Atkins Low Carb Diet and Weight Loss Program

An introduction to the Atkins diet and its four phases

Fried chicken wings in frying pan with herbs and spring onions on wooden table

The Atkins Diet is seen by many as the quintessential low-carb diet program. Though he wasn't the originator, Robert C. Atkins, M.D. is often called the "Father of Modern Low-Carb Diets" due to his books that popularized the diet. The essence of the Atkins program is a diet of lower carbohydrate intake to address what Atkins believed to be the underlying causes of being overweight and secondly, mechanisms to tailor the diet to the individual.

Four Phases of the Atkins Diet

The Atkins diet has four phases: Induction, Ongoing Weight Loss (OWL), Pre-maintenance, and Maintenance. The length of these phases depends mainly on how overweight you are and how you respond in each phase of the diet. In his books, Atkins emphasizes the importance of each level, however, on the Atkins website it says, "Beginning with Induction is your choice—you can begin Atkins at any of the four phases. However, Induction will jump start your weight loss as you cut back significantly on carb consumption."

Dieters add more carbs as proceed through the phases. They focus on nutrient-dense carbohydrates while avoiding refined grains and sugars. All the while, they are monitoring their weight and staying at a carb level where they are still losing. Gradually, they transition to Maintenance, or Atkins for Life, the lifelong program. At this point, individuals are eating at a carb level which allows them to maintain their weight. The emphasis is on wise carb choices, with sugar and refined grains remaining forbidden.

Restricted Foods on Atkins

The total carbohydrate intake is counted, without much regard to where it comes from. Some evolution of the philosophy is seen in the book "Atkins for Life" where Atkins first discusses lower-glycemic carbohydrates. Still, added sugars and refined grains are pretty much off the list for the rest of your life, which is the norm with low carb diets.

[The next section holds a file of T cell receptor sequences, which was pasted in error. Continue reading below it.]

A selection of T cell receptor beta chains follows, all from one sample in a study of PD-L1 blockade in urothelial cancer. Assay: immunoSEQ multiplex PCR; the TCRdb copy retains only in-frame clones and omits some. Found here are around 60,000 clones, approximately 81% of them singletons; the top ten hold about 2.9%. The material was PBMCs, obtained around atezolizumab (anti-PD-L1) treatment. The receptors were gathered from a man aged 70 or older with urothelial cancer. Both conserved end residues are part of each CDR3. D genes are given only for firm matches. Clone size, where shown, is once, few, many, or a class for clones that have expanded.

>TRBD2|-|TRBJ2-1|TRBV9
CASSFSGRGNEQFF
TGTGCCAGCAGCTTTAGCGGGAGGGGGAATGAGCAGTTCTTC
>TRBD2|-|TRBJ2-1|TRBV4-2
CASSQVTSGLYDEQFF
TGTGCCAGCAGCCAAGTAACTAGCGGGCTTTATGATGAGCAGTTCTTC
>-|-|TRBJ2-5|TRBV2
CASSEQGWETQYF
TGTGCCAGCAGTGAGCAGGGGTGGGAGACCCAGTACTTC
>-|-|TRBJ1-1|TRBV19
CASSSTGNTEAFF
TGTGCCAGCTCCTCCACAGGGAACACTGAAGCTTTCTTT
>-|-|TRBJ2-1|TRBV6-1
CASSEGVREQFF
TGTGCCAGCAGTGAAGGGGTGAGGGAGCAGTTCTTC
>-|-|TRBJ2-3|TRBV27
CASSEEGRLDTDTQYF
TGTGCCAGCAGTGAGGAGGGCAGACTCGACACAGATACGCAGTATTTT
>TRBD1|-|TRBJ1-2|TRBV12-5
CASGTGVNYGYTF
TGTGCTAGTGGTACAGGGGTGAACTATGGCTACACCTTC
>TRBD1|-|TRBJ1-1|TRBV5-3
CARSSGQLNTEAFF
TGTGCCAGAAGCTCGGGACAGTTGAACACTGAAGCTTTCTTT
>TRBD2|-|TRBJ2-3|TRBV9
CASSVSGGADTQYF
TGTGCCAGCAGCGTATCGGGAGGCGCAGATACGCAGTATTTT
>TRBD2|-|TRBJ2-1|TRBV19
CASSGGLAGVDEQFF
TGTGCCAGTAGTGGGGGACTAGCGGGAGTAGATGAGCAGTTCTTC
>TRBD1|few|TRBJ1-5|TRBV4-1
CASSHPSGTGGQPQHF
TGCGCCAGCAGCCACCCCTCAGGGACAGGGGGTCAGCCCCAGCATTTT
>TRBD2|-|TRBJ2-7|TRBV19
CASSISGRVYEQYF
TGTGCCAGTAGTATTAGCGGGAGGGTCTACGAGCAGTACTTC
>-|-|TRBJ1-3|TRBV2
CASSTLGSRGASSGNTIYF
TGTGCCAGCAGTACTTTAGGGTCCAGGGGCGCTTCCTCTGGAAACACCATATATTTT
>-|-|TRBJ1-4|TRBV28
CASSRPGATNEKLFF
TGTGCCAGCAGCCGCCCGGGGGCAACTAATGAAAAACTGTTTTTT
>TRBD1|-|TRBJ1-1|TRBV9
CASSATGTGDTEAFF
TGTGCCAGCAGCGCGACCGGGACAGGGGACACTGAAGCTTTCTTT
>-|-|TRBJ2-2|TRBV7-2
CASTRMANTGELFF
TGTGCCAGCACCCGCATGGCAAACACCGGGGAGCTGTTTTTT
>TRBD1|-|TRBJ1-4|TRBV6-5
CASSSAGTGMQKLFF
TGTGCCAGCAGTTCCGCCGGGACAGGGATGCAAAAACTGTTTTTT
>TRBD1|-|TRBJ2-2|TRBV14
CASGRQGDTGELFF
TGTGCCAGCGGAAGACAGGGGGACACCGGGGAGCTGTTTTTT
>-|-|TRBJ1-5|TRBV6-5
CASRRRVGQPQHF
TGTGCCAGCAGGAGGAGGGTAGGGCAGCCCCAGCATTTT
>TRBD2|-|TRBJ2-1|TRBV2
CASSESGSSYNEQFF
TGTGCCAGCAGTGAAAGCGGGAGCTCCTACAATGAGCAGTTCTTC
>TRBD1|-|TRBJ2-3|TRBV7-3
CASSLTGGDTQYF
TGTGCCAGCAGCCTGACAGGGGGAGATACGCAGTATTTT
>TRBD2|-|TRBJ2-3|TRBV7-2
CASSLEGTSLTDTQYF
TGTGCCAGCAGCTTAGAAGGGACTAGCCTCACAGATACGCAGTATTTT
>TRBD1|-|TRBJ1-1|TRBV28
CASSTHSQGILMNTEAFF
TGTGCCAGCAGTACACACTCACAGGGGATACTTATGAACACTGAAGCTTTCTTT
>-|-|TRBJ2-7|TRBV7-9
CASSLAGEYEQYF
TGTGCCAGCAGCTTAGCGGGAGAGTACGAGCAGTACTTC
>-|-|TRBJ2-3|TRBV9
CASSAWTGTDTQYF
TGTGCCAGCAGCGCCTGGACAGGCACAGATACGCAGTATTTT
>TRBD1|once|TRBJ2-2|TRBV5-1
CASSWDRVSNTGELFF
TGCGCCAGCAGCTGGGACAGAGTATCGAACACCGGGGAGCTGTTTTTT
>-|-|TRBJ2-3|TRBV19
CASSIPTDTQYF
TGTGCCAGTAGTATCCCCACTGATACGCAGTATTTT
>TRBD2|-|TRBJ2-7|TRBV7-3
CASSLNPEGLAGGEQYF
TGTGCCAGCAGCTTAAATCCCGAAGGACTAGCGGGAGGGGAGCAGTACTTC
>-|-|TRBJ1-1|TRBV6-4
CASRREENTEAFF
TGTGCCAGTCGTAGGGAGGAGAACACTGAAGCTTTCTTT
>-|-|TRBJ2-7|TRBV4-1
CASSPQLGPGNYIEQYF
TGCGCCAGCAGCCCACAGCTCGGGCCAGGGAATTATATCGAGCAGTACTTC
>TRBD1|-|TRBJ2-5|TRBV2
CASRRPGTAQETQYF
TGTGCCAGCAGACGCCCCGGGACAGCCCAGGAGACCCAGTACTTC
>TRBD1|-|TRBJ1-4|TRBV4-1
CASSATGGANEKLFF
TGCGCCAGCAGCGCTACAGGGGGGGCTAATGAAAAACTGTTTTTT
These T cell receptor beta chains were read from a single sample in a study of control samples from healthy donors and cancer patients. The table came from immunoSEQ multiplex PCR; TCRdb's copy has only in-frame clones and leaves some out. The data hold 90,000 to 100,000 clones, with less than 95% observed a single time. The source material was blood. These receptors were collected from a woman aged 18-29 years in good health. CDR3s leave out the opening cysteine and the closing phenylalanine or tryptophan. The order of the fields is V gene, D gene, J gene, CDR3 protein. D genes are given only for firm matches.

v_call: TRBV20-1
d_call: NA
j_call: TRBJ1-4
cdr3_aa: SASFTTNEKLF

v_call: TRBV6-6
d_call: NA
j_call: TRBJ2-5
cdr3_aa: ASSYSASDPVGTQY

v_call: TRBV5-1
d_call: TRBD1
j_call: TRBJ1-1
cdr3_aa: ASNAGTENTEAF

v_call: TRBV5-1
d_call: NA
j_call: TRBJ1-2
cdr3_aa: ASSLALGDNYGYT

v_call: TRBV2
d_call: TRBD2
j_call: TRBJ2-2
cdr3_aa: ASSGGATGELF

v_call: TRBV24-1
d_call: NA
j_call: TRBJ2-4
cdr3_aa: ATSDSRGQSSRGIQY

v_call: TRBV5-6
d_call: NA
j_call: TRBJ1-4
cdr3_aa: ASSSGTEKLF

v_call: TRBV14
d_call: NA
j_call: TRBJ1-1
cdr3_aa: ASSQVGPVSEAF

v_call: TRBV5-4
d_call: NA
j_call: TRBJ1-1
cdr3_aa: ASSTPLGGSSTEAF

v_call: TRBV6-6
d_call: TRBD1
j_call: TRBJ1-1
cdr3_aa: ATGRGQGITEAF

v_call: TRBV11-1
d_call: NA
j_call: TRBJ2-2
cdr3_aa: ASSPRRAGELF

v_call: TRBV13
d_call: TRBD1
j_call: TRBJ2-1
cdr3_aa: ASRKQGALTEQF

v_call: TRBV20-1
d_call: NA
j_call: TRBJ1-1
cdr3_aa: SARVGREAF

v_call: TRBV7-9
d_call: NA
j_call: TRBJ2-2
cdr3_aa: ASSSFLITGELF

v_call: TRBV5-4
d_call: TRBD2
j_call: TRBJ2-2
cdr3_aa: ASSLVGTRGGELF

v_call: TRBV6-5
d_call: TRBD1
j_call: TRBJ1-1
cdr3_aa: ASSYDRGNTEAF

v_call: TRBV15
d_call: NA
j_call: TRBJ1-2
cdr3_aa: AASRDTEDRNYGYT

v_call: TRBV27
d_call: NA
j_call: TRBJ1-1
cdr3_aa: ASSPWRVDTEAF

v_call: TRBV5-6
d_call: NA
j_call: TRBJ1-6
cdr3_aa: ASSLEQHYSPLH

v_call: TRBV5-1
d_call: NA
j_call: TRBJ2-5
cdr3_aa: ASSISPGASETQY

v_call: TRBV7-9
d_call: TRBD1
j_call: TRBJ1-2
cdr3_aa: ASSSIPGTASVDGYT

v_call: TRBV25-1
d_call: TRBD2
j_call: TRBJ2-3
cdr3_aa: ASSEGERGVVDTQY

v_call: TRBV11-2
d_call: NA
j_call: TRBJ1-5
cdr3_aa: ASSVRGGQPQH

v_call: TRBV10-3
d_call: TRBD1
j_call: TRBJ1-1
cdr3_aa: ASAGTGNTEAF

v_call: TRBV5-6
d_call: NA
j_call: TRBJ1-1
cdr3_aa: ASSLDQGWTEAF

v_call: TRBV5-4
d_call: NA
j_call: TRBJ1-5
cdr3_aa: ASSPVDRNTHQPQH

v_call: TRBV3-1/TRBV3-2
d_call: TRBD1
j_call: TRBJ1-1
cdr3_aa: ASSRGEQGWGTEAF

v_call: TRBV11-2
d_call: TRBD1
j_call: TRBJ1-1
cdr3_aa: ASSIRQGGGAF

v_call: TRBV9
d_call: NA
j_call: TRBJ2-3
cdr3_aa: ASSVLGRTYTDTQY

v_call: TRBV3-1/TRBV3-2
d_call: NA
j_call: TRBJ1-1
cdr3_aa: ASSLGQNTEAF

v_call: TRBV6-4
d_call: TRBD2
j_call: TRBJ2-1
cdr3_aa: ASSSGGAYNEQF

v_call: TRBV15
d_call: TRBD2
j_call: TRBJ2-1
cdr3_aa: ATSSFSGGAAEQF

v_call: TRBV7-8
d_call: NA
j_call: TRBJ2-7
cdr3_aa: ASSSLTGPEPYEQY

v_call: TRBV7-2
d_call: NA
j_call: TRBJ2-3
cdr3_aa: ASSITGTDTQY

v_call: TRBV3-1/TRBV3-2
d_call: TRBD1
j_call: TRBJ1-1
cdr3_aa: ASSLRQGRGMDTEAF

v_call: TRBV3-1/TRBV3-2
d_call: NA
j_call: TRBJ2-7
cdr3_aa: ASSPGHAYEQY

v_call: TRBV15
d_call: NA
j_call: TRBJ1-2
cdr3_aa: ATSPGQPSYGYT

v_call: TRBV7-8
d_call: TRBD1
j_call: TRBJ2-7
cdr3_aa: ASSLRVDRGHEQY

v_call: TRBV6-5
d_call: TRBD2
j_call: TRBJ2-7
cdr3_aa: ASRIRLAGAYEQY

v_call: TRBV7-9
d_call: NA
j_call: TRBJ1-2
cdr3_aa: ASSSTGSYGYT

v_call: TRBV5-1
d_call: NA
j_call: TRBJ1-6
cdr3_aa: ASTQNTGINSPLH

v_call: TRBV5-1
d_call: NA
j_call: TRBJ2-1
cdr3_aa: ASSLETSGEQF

Amount of Restriction

The Atkins diet starts out with a lot of carbohydrate restriction in the Induction phase. After that the amount of restriction is tailored to the individual, depending upon their response to the diet.

Amount of Structure

The phases are quite structured, with detailed instructions on adding small amounts of carbohydrate. Within that structure, however, the dieter has a lot of choice about what to eat and how much.

Individual Variation

The program focuses on helping people find their individual carbohydrate tolerance levels. Atkins also introduces a concept he called "metabolic resistance," which will partly determine this level.

Learning Curve

The biggest hurdle is simply learning how many grams of carbohydrate are in each food you eat. It helps to have a handy reference of carb counts of many common foods. You may want to use an app or keep a printed list handy until you are more familiar with carb counts. You can explore his concepts in depth and use the resources in his Atkins books and cookbooks.

Bottom Line on the Atkins Diet

The Atkins Diet is a straightforward low-carb diet program that promotes weight loss but also has a lifestyle component for those not looking to lose weight. As it is widely popular, many people are aware of the diet but need better insight into the science behind the diet and how it works. Because a part of the program is personalized there is an element of the program that is a wait-and-see situation given that it's different for each person.

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